Confronting People in Denial: An Environmental Intervention and Psychology Tool to Further Responsible Relationships.
Whole-thinking people recognize that if you take a section out of the side of a ball, you make both the section and the ball dysfunctional. Neither ball nor section will roll with the same perfection of the ball when it was whole. Similarly, although people are part of nature, our society is excessively separated from nature. We live extremely disconnected from the perfection beauty and recuperative powers of that ball of nature we call our planetary home, Earth. On average, we spend over 95 percent of our time indoors. Is it any wonder that we suffer our dysfunctions?
In our estrangement from nature, we disconnect our mind from its nurturing and healing origins in our planet's natural systems. This breach prevents us from thoughtfully enjoying the health, purity and balance of nature's wholeness. Over 99 percent of our thinking is disconnected from and out of tune with authentic nature so we seldom acknowledge that nature rarely displays our troubles as it harmoniously produces its optimums of life, diversity, cooperation and peaceful transformation. We ignore that as part of nature we inherit this ability but we don't nurture it.
Nature's profound absence in our lives causes our mentality to suffer the troubles that today limit our thinking and produce the insanity of our civilization's personal, social and environmental disorders (1). In our disconnection we also lose nature's ability to help us reverse these psychologically based malfunctions.
Our nature-disconnected reasoning is painfully unable to admit that it creates the immoral, abusive, pollution, stress, isolation and war that we cause from the separation of our mentality from nature. Our thinking denies that it and its disconnection from nature's paradise is to blame for our dilemmas. In denial, it instead calls the situation "progress," "normal" or "economic growth." We must begin to address our denial if we are to live in the well-being of balance.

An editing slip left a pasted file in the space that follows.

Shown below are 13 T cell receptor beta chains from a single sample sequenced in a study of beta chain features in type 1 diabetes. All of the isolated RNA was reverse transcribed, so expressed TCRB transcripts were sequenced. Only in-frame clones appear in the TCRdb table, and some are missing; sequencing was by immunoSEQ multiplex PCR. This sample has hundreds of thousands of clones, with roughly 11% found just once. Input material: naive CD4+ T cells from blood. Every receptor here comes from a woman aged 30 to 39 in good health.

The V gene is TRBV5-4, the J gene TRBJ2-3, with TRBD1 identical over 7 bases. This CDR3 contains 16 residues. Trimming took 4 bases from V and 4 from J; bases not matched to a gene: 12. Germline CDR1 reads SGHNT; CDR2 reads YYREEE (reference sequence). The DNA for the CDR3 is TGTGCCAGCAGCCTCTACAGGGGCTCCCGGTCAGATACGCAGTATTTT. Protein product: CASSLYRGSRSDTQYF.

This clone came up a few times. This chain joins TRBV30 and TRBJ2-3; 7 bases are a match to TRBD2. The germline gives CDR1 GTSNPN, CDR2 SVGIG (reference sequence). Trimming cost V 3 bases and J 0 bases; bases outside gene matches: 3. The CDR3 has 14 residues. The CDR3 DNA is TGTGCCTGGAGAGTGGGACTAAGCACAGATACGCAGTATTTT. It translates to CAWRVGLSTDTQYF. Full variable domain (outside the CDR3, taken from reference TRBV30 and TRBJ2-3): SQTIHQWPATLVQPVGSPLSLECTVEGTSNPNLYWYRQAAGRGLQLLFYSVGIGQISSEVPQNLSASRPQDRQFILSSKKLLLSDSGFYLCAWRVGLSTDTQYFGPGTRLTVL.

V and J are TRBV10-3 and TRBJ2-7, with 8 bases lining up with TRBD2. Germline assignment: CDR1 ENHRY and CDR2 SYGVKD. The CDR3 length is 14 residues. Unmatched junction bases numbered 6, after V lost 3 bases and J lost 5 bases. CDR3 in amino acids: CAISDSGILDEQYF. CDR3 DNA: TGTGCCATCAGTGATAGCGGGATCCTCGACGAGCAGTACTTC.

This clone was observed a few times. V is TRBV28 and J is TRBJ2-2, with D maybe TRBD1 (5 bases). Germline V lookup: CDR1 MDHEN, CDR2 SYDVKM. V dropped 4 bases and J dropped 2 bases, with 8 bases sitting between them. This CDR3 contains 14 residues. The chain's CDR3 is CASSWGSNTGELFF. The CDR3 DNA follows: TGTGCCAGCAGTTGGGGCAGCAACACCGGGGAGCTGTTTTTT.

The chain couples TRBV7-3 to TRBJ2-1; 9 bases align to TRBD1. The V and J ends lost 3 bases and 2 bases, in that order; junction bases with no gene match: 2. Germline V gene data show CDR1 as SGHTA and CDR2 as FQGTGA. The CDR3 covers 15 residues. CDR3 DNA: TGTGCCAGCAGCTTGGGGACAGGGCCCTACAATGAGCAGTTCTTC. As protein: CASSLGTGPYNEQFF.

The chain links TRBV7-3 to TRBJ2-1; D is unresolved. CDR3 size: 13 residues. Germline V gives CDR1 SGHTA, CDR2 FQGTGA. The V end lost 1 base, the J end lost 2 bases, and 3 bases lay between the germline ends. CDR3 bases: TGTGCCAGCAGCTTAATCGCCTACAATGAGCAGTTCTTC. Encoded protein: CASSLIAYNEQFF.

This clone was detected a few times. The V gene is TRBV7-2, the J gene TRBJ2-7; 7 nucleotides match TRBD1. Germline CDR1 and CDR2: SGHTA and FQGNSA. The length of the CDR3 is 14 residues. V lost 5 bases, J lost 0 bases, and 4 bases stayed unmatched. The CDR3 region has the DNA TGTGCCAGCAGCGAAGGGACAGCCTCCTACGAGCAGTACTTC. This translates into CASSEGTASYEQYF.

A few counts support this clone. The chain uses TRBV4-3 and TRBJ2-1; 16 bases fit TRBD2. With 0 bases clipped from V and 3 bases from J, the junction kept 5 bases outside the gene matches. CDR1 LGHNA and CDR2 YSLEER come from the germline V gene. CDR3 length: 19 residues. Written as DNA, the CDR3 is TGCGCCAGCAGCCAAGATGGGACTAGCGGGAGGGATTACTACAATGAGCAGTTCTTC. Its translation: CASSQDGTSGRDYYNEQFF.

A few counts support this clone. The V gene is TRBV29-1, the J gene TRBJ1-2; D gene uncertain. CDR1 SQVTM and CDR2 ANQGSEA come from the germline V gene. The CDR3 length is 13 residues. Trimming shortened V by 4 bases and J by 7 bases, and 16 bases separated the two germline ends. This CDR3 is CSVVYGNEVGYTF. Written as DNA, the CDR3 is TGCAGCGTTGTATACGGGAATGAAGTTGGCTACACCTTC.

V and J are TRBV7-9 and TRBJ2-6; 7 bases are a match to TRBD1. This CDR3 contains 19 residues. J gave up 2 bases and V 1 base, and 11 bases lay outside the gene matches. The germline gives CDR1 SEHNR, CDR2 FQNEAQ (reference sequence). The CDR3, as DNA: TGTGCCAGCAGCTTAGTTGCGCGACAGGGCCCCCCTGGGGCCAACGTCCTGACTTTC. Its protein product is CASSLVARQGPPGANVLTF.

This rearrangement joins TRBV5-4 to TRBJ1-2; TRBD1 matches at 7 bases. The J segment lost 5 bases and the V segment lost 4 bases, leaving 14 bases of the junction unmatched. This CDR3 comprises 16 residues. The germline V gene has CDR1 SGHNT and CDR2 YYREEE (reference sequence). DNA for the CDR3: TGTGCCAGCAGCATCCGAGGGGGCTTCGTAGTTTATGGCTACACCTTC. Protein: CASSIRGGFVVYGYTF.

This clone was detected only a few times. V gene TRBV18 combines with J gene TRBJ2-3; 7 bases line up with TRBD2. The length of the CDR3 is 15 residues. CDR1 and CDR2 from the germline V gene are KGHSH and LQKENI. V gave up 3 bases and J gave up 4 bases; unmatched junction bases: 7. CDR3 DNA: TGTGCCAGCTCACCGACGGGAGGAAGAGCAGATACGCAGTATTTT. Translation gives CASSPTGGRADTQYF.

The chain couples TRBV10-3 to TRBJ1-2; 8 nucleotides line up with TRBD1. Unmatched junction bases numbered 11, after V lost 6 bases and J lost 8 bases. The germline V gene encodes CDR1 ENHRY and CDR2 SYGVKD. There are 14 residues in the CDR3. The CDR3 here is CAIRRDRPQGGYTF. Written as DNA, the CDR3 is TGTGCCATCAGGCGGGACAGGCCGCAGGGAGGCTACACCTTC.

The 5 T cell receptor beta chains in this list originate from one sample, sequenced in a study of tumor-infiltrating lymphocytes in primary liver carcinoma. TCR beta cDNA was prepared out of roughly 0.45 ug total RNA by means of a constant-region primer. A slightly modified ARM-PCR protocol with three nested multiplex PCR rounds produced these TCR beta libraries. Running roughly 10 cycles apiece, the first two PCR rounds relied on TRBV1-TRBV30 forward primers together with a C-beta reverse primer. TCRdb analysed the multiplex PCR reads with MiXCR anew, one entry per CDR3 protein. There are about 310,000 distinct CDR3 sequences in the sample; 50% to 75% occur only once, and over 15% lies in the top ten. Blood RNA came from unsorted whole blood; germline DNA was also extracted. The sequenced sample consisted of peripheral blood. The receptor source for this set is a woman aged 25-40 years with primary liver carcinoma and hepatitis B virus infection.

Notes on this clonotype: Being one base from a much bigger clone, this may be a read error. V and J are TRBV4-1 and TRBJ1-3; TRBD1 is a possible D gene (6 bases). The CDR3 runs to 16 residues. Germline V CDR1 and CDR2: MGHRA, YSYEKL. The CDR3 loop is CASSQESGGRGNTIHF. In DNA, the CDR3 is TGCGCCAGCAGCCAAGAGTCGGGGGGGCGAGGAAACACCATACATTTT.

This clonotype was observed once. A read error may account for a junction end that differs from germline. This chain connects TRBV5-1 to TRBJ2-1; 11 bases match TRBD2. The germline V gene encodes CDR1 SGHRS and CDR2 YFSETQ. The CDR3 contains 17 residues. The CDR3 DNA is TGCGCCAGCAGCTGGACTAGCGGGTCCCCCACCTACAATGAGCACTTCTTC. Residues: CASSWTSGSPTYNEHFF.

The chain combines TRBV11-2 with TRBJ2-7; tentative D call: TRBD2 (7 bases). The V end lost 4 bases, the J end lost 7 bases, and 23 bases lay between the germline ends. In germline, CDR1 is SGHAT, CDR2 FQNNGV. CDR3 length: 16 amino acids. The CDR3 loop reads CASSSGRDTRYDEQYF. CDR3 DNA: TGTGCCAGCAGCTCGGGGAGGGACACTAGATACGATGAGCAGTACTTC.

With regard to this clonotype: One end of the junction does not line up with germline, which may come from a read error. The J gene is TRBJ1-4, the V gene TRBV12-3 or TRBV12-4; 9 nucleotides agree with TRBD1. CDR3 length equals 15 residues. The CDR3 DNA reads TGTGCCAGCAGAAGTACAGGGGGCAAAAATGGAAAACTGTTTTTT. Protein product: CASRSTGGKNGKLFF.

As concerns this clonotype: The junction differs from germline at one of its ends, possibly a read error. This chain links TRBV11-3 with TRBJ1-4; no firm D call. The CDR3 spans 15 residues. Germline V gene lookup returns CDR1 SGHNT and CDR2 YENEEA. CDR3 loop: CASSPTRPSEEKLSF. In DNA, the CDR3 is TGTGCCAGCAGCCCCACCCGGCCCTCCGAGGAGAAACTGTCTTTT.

You, dear reader, are a member of our nature-disconnected society and I suggest you recognize your personal problem. Please forgive me for your discomfort from my intervention here, but you are in denial of the role your nature-disconnected thinking and relationships play in our dilemma (2). You can't desist from being part of our problems because, like most of the rest of us, you deny your addictions (3). You deny that through rewarded repetition your mind is psychologically bonded to our culture's environmentally and socially harmful technologies, substances and relationships. You deny that they can't responsibly satisfy your sensory needs and that they produce discontents. You deny that nature designed your psyche to enjoy environmentally sound fulfillments in nature's attractions and restorative powers, not in our detrimental substitutes for them; any good experience you have had in nature demonstrates this. Why deny the truth of your experience?
While in denial, like a vast majority of us, you: - deny that to reduce your destructive relationships it is imperative that your nature-disconnected addiction obtain psychological treatment because addiction is a psychological problem. -deny that genuinely reconnecting your psyche to nature helps you provide the rewarding psychological satisfactions and solutions you need to recuperate.
-deny that what you need to help your situation is a powerful nature-reconnecting tool that is easily accessible to you. At Project NatureConnect, the process of this tool enables you to benefit from genuinely reconnecting your thinking with nature to responsibly strengthen your personal and professional hopes and wellness, and to help others do the same.
And, if perchance you think you are not in denial about your, and our, detrimental addiction to nature-disconnected thinking, how do you explain that you are not now using a Project NatureConnect tool to provide assistance and gain success in a more balanced and supportive way?
In other words, to become more well whole and sane, let's get on the ball. For further information: www.ecopsych.com
1. Our civilization can be seen as an ancient addictive story that says "For our survival we must conquer nature and grind it into economic resources and values." That story rewards and empowers us to abuse and exploit natural systems that flourish everywhere, in wilderness, habitats, native peoples, men, women, children, foreigners, protestors, independent thinkers, the poor and the planet.
2. Although it is often uncomfortable, intervention confronts an addict in order to bring into their awareness their denial of their addiction and the detrimental effects of their addiction on themselves and their relationships.
3. Denial is the primary psychological symptom and automatic unconscious component of addiction. Addicts are often the last to recognize their disease and they blame everything but their addiction for their problems and their destructive effects. Denial is why recovery from addiction is usually ineffective. We cannot work on a problem unless we accept that it exists.
For more information, contact:
Michael J. Cohen
Institute of Global Education, Project NatureConnect